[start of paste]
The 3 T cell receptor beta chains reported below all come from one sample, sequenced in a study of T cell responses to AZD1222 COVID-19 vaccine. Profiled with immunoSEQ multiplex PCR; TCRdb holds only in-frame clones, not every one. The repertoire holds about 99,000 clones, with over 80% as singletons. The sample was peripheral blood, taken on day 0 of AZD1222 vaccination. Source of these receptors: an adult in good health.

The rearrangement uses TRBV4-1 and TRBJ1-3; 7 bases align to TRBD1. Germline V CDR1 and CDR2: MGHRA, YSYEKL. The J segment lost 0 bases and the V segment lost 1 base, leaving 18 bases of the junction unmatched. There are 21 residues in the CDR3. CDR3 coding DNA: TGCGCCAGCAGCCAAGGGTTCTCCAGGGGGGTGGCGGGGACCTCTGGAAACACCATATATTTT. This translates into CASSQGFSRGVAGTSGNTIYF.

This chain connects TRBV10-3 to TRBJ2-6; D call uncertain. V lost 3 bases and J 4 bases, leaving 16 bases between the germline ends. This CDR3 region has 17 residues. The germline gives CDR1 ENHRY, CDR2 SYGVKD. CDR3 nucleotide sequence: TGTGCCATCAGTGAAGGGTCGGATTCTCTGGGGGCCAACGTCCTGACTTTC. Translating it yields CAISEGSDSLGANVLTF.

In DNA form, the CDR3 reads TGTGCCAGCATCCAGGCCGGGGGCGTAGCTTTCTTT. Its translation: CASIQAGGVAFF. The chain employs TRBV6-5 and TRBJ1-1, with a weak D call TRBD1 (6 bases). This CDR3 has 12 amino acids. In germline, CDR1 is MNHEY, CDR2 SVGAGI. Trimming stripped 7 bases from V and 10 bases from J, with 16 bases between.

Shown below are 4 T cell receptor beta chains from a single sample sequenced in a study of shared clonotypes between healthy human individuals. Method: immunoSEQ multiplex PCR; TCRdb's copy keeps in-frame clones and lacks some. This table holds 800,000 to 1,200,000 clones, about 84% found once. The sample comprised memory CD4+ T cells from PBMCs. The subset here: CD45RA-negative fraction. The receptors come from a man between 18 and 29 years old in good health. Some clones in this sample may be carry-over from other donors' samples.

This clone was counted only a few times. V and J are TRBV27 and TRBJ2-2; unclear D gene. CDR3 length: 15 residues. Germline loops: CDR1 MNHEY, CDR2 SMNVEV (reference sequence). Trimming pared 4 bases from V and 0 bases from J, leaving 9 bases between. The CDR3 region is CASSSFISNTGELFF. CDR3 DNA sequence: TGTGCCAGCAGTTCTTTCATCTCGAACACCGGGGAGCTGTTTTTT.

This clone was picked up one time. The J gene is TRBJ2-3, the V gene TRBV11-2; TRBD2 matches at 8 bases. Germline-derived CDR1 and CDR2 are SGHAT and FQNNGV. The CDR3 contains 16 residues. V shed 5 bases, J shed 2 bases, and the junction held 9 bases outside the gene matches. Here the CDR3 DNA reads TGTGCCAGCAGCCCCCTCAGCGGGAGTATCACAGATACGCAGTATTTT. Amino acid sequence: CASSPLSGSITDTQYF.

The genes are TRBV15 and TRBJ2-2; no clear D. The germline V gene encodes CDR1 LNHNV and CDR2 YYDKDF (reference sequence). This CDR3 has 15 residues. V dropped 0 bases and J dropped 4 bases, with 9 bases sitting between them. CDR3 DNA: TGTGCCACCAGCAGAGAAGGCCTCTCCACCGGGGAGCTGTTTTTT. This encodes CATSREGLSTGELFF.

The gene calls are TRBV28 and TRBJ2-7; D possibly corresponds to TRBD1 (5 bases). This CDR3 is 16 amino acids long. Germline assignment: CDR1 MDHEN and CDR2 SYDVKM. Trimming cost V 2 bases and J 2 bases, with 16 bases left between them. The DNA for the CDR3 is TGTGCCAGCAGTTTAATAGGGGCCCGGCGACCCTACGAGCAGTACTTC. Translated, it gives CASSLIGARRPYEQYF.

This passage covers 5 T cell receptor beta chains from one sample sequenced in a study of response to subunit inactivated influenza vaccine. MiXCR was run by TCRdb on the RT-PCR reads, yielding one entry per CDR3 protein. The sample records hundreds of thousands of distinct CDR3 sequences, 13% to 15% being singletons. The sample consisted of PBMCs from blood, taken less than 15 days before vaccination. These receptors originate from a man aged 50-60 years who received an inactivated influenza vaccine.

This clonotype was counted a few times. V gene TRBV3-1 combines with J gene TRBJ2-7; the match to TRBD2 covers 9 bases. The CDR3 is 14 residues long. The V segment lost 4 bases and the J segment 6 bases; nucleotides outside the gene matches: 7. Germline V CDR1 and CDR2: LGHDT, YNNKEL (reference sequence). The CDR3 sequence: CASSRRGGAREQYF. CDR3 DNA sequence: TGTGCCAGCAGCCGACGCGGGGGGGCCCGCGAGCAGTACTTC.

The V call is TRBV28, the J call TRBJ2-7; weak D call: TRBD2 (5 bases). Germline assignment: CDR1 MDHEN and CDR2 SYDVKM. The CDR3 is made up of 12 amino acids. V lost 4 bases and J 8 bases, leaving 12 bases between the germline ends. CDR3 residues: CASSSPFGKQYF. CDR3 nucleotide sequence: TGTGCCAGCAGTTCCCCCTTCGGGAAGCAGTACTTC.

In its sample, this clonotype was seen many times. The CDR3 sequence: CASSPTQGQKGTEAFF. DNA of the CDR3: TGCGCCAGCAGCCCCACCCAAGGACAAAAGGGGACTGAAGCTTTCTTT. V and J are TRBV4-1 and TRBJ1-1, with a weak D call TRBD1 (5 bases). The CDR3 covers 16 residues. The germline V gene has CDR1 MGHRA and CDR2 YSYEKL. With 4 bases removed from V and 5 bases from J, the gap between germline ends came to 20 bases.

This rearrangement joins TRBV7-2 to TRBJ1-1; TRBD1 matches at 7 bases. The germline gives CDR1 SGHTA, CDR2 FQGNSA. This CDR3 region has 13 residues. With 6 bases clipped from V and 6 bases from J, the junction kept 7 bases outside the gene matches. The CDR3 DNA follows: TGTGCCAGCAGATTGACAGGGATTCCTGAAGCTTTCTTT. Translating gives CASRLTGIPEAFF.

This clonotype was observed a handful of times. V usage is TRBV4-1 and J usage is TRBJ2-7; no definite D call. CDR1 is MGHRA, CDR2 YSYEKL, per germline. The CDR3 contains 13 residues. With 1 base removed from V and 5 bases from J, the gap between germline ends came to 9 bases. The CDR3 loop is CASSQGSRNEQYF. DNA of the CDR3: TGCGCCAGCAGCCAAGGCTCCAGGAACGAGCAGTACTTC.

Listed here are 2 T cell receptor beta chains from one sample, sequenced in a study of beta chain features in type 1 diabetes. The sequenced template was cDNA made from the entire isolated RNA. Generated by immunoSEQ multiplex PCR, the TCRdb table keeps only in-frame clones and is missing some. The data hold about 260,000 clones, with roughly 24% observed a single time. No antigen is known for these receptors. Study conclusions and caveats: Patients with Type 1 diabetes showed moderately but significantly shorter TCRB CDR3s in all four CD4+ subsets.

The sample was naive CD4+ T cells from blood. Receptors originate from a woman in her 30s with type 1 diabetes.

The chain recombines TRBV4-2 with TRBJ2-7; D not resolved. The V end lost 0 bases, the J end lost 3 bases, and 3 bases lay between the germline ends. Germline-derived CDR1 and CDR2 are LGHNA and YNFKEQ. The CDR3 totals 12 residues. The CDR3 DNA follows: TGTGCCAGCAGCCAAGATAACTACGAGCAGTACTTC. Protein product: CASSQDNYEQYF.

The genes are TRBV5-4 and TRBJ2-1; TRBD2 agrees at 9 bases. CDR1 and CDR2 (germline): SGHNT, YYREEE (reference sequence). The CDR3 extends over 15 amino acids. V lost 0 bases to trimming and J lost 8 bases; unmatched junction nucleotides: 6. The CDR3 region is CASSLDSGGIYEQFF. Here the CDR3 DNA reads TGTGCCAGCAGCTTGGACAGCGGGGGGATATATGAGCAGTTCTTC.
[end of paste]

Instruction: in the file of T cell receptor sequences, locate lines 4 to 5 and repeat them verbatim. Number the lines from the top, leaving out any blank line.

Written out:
In DNA form, the CDR3 reads TGTGCCAGCATCCAGGCCGGGGGCGTAGCTTTCTTT. Its translation: CASIQAGGVAFF. The chain employs TRBV6-5 and TRBJ1-1, with a weak D call TRBD1 (6 bases). This CDR3 has 12 amino acids. In germline, CDR1 is MNHEY, CDR2 SVGAGI. Trimming stripped 7 bases from V and 10 bases from J, with 16 bases between.

Shown below are 4 T cell receptor beta chains from a single sample sequenced in a study of shared clonotypes between healthy human individuals. Method: immunoSEQ multiplex PCR; TCRdb's copy keeps in-frame clones and lacks some. This table holds 800,000 to 1,200,000 clones, about 84% found once. The sample comprised memory CD4+ T cells from PBMCs. The subset here: CD45RA-negative fraction. The receptors come from a man between 18 and 29 years old in good health. Some clones in this sample may be carry-over from other donors' samples.